It seems Kodak had developed antibodies against anything that might compete with film.
Bill Lloyd, Kodak’s CTO via nytimes.com
The Industry’s Turning Point — Phase 2 — Photography Going from Digital to Social
As it turned out, digital cameras were not the biggest fish in the pond. Smartphones took the world by storm and digital cameras producers saw their sales quickly spiralling down. People went from printing pictures to storing them on digital devices or sharing them online on social media platforms.
Many years before Facebook, Kodak made a surprise business move and acquired a photo-sharing site called Ofoto in 2001. Unfortunately, instead of going the Instagram way, Kodak used Ofoto to try to get more people to print digital images.
In 2012, when Kodak was filing for bankruptcy, Facebook was acquiring Instagram, the new hot photo-sharing social network for $1 billion.
Kodak acted like a stereotypical change-resistant Japanese firm, while Fujifilm acted like a flexible American one.
Sharifah Khairin Syed Mohd Ali, in Kodak Strategic Blunder (SlideShare)
Here are 3 Reasons for Kodak’s Demise according to Analysts:
1. Failed to reinvent itself
Scott D. Anthony in Kodak’s Downfall Wasn’t About Technology:
The right lessons from Kodak are subtle. Companies often see the disruptive forces affecting their industry. They frequently divert sufficient resources to participate in emerging markets. Their failure is usually an inability to truly embrace the new business models the disruptive change opens up. Kodak created a digital camera, invested in the technology, and even understood that photos would be shared online. Where they failed was in realizing that online photo sharing was the new business, not just a way to expand the printing business.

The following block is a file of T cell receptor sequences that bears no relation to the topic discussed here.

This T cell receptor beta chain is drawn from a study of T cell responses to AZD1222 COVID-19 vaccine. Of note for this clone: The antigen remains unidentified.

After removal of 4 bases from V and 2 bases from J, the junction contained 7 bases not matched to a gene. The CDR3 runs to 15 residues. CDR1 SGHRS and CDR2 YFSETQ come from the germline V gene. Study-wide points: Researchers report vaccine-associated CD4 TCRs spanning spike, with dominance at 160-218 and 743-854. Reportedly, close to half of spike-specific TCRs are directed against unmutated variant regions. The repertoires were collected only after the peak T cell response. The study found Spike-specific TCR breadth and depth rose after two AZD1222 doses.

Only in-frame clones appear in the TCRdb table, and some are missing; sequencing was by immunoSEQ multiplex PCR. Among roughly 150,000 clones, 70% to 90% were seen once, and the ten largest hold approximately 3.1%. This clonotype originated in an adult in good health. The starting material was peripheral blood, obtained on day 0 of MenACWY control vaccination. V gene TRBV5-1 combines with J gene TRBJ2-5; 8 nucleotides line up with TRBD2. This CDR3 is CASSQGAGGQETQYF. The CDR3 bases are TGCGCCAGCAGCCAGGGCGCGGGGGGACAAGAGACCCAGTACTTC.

John Kotter in Barriers to Change: The Real Reason Behind the Kodak Downfall:
The organization overflowed with complacency. I saw it, maybe in the late 1980s. Kodak was failing to keep up even before the digital revolution when Fuji started doing a better job with the old technology, the roll-film business. With the complacency so rock-solid, and no one at the top even devoting their priorities toward turning that problem into a huge urgency around a huge opportunity, of course they went nowhere.
3. Lack of organisational agility
George Mendes — What Went Wrong at Eastman Kodak?
Kodak’s lack of strategic creativity led it to misinterpret the very line of work and type of industry that it was operating in which was later devastated with a fundamental shift towards the digital age. Strategic problems were tackled through rigid means, and as mistakes in the manufacturing process were costly, and profitability was high, Kodak avoided risky decisions, and instead developed procedures and policies to maintain the quo.
What you can learn from Kodak’s demise:
- Transform the way you view strategy, business models and innovation management;
- Be prepared to shift from protecting your company’s competitive advantages to making change radical and revolutionary;
- To avoid complacency ensure that your innovators have a voice with enough volume to be heard (and listened to) at the top;
- Adopt agility as an organisational strategy for development.
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This article was originally published at www.brandminds.ro